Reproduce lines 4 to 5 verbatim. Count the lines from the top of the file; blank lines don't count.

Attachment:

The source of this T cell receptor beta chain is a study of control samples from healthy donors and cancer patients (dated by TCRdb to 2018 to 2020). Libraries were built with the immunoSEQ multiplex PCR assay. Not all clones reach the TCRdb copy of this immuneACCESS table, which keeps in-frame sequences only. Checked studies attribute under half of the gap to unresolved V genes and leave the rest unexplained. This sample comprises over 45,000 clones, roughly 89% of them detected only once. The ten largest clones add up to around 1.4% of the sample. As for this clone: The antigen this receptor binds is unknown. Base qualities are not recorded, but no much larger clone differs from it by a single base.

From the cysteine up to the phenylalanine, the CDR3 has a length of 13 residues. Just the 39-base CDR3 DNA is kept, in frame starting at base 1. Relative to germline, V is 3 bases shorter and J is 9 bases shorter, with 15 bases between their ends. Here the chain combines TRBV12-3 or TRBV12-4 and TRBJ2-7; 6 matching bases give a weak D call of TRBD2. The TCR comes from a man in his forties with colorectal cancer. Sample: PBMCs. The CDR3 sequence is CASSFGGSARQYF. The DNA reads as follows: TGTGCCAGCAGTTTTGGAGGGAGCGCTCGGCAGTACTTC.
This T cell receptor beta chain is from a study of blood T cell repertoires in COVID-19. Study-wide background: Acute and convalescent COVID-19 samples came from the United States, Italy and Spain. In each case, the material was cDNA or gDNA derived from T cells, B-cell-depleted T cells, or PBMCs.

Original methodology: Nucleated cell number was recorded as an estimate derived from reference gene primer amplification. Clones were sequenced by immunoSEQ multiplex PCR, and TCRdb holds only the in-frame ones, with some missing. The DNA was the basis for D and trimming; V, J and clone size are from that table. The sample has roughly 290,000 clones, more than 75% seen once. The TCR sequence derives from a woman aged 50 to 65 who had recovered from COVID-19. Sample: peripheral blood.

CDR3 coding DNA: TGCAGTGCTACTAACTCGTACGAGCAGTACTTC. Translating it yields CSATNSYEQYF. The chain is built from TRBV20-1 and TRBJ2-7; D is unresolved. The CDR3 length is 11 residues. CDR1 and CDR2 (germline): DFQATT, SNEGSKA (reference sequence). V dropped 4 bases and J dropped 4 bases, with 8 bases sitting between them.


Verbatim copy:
Original methodology: Nucleated cell number was recorded as an estimate derived from reference gene primer amplification. Clones were sequenced by immunoSEQ multiplex PCR, and TCRdb holds only the in-frame ones, with some missing. The DNA was the basis for D and trimming; V, J and clone size are from that table. The sample has roughly 290,000 clones, more than 75% seen once. The TCR sequence derives from a woman aged 50 to 65 who had recovered from COVID-19. Sample: peripheral blood.

CDR3 coding DNA: TGCAGTGCTACTAACTCGTACGAGCAGTACTTC. Translating it yields CSATNSYEQYF. The chain is built from TRBV20-1 and TRBJ2-7; D is unresolved. The CDR3 length is 11 residues. CDR1 and CDR2 (germline): DFQATT, SNEGSKA (reference sequence). V dropped 4 bases and J dropped 4 bases, with 8 bases sitting between them.